Edited transcript – Facebook Live by Phil Chambers, 26th April 2020
Welcome to this Facebook Live talking about the ‘Hour Cards’ discipline in the World Memory Championships. The Hour Cards is one of the marathon disciplines. The remarkable achievements people are making nowadays is staggering. The World record is 48 decks in one hour with perfect recall.
Compare that to just a few years ago, Dominic O’Brien set a Guinness World Record with 54 decks. But this was unlimited time and took him many, many hours to memorise 54. It is slightly different in that this was inter-shuffled cards, so it’s not single decks, but all the cards shuffled together and single sighting so he was only able to see each card once. After turning the second card, he wasn’t allowed to turn back to the first. It’s interesting how this inter-shuffled idea came about. It started when Creighton Carvello, one of the pioneers of memory, was trying a World Record attempt. I think it was on Japanese television. All the cards were laid out on the desk ready to memorise, and just before he started on live TV, someone knocked over the table or it collapsed. All the cards fell on the floor. Because there was no time to sort them back into individual decks they just gathered them up off the floor, put into piles of 52 and then he memorised those. Of course, having set the record in this particular set of conditions that was perpetuated. That’s how it came to be the inter shuffled-record, rather than just individual decks.
In the World Championships, you do have individual decks, which means that you can check your recall. On the recall sheets, there are the cards from 1 to 52 listed down the left-hand-side, and you can tick those off after you memorise just to make sure you haven’t left any gaps or made any mistakes by repeating the same card, or something like that. So you’ve got a good checking method. Of course, you don’t need to memorise or recall 51. Because the 52nd card is the one that’s left after you’ve ticked off all the rest, you can get away with one error of memory and still score a perfect deck.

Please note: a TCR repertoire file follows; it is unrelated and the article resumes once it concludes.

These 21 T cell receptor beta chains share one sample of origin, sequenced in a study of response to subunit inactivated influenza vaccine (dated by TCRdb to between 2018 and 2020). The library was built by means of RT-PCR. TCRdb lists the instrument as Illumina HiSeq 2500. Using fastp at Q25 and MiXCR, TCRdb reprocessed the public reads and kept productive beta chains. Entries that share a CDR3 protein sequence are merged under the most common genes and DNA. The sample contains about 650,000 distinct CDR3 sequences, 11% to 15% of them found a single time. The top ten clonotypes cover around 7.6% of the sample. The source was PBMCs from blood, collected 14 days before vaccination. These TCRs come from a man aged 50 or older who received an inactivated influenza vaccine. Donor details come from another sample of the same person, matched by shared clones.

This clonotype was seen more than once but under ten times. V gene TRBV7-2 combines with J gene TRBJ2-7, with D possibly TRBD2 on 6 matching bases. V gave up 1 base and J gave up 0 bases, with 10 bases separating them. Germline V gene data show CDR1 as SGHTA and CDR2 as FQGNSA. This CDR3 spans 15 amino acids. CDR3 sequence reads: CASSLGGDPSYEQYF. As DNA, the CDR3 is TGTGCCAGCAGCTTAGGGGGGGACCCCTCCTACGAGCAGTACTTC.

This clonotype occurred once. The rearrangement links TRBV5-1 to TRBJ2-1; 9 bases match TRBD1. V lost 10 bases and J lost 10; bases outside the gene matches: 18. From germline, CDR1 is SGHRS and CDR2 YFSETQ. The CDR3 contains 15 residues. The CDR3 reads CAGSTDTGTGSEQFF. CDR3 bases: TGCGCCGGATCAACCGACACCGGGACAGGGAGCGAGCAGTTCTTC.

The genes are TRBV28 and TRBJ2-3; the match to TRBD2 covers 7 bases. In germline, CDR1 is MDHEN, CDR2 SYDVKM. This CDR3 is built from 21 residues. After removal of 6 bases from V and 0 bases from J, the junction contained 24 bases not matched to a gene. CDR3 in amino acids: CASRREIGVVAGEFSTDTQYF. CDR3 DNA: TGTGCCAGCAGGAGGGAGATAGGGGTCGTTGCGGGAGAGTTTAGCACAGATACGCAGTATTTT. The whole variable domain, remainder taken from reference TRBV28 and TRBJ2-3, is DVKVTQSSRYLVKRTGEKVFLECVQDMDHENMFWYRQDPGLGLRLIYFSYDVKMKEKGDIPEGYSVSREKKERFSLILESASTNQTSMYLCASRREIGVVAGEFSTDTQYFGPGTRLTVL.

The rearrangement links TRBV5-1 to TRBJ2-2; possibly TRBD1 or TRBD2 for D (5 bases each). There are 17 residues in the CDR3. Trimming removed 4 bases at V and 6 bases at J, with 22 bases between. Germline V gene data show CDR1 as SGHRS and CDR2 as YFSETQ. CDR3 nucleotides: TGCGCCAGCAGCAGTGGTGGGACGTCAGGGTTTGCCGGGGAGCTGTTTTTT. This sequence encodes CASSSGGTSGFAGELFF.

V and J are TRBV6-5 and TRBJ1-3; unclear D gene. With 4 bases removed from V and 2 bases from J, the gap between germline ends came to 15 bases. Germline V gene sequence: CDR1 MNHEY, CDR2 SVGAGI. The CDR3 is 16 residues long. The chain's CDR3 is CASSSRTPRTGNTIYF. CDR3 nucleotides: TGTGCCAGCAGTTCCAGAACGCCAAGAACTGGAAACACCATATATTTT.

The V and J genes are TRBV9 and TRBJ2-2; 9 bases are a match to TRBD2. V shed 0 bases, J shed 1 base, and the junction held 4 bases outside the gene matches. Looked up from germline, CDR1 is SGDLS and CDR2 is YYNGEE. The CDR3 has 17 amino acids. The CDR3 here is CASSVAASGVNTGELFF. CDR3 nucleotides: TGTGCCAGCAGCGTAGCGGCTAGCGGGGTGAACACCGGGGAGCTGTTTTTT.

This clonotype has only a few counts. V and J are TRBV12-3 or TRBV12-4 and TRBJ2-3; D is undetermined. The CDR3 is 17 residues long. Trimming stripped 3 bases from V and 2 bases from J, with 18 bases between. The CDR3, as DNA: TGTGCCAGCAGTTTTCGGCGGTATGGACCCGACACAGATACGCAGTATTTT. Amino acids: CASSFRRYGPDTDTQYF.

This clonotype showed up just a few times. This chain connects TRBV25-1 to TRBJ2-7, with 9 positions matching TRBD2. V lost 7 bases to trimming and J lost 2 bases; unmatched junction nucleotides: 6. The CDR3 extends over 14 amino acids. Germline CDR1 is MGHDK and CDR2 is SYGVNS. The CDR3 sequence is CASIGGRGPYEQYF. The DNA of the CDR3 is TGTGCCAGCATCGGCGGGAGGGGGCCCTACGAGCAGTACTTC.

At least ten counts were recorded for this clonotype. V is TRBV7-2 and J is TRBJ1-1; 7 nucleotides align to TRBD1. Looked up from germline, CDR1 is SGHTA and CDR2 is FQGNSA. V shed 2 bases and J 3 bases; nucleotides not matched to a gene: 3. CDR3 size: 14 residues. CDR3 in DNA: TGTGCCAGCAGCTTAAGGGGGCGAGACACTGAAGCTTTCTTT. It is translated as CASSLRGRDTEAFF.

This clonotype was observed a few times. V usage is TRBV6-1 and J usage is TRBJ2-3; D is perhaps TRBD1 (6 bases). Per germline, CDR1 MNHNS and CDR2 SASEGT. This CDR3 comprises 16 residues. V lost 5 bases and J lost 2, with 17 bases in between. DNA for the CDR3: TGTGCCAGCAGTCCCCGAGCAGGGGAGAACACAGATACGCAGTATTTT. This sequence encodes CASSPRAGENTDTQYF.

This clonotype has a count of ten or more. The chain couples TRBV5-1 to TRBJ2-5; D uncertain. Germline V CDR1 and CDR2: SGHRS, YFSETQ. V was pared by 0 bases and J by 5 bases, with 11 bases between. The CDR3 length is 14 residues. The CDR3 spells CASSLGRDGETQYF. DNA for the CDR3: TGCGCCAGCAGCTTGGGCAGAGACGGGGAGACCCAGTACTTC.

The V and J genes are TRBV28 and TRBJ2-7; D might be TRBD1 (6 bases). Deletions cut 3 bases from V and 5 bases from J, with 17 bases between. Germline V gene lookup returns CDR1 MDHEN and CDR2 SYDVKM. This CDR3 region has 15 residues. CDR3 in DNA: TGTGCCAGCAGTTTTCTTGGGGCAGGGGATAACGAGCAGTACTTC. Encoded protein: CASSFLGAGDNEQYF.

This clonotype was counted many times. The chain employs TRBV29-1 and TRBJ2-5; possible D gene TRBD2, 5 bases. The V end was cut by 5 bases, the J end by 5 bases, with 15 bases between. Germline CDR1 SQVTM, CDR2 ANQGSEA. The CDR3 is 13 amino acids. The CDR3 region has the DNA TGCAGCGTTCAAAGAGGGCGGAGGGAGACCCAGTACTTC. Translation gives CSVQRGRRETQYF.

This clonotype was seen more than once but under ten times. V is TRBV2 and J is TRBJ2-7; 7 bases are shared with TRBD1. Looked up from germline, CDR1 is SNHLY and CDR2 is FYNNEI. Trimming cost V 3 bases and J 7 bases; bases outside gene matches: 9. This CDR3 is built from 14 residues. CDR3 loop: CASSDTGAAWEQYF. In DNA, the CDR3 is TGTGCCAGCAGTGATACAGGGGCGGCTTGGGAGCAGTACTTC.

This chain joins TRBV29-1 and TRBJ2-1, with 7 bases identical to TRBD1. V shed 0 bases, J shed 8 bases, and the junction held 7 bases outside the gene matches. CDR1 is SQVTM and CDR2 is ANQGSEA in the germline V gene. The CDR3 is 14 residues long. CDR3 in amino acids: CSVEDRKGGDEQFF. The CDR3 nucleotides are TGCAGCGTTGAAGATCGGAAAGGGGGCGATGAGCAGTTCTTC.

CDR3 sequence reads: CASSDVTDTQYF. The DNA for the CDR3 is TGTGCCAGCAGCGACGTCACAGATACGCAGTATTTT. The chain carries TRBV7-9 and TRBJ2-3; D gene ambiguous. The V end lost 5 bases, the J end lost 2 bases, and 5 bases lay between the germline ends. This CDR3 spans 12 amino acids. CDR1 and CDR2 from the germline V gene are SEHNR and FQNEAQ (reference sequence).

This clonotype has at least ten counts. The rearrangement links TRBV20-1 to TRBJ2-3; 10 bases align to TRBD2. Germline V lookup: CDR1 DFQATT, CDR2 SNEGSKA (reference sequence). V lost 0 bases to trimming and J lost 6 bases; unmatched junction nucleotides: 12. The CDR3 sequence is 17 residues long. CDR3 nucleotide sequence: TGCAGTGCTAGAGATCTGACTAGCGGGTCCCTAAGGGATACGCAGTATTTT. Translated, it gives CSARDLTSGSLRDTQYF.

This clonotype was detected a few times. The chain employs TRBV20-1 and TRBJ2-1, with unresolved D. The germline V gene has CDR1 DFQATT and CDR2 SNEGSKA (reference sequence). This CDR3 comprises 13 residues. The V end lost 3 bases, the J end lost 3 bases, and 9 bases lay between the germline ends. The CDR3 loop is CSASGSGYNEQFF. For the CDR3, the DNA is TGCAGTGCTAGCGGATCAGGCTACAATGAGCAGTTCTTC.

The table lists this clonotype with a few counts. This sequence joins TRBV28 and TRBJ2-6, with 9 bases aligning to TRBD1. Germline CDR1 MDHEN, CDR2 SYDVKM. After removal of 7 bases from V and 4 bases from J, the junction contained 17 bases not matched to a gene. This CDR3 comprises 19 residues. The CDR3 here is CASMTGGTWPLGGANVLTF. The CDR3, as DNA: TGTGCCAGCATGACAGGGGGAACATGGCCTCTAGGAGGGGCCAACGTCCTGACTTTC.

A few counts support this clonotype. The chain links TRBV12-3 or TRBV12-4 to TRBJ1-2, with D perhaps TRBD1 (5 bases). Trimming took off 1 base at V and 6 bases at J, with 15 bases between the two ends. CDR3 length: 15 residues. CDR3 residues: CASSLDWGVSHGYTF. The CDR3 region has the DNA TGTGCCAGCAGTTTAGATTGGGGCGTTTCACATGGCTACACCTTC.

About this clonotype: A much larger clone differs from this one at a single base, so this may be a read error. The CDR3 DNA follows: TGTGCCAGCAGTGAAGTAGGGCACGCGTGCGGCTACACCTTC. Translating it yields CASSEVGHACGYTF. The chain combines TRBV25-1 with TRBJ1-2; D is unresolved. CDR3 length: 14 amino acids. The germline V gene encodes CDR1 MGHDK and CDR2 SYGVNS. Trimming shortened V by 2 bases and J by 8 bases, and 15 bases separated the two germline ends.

One of the issues though, is if you forget two cards. If you only memorise 50 cards, then you’ve got a choice. Obviously, you know the two cards that are missing, but you don’t know which way round they went. It could be the first card in the first position and the second in the second position or it could be the other way round. So there are two possibilities: One gives you 52 points. The other one, because you’ve got two errors, gives you zero. You’re faced with a 50:50 chance of whether you get 52 or zero, so it’s a flip of a coin chance. However, if you’re not confident and don’t like to gamble, you can write the same card twice which means you’re guaranteed one right and one error. You have a guaranteed 26 points. Really, it’s your choice. When you’re recalling in that situation, do you go for a definite 26 in the bank as it were, or take the chance of 52 or zero? You have to decide on the best strategy depending on how lucky you feel and your position in the competition at the time.
It’s a real challenge of memory to do 52 cards multiple times, so 52 cards x 48 times in the competition. The way they do it, is they start off memorising the first deck, second deck, third deck, and then go back to the first deck after that to review. Dominic describes it like spinning plates at the circus. You have sticks with plates on top. You start spinning the first. Start the next one, start the third one. Then, as the first one starts to wobble and about to come off, you must give it a nudge to keep it going. The same thing happens with your recall of the cards. You have to go back to review the early ones so when you get to the end you’re not starting to forget those decks.
Not much else to say about cards, but I hope it’s been of interest to you.
Next discipline, next week and thanks for listening.
Transcribed by https://otter.ai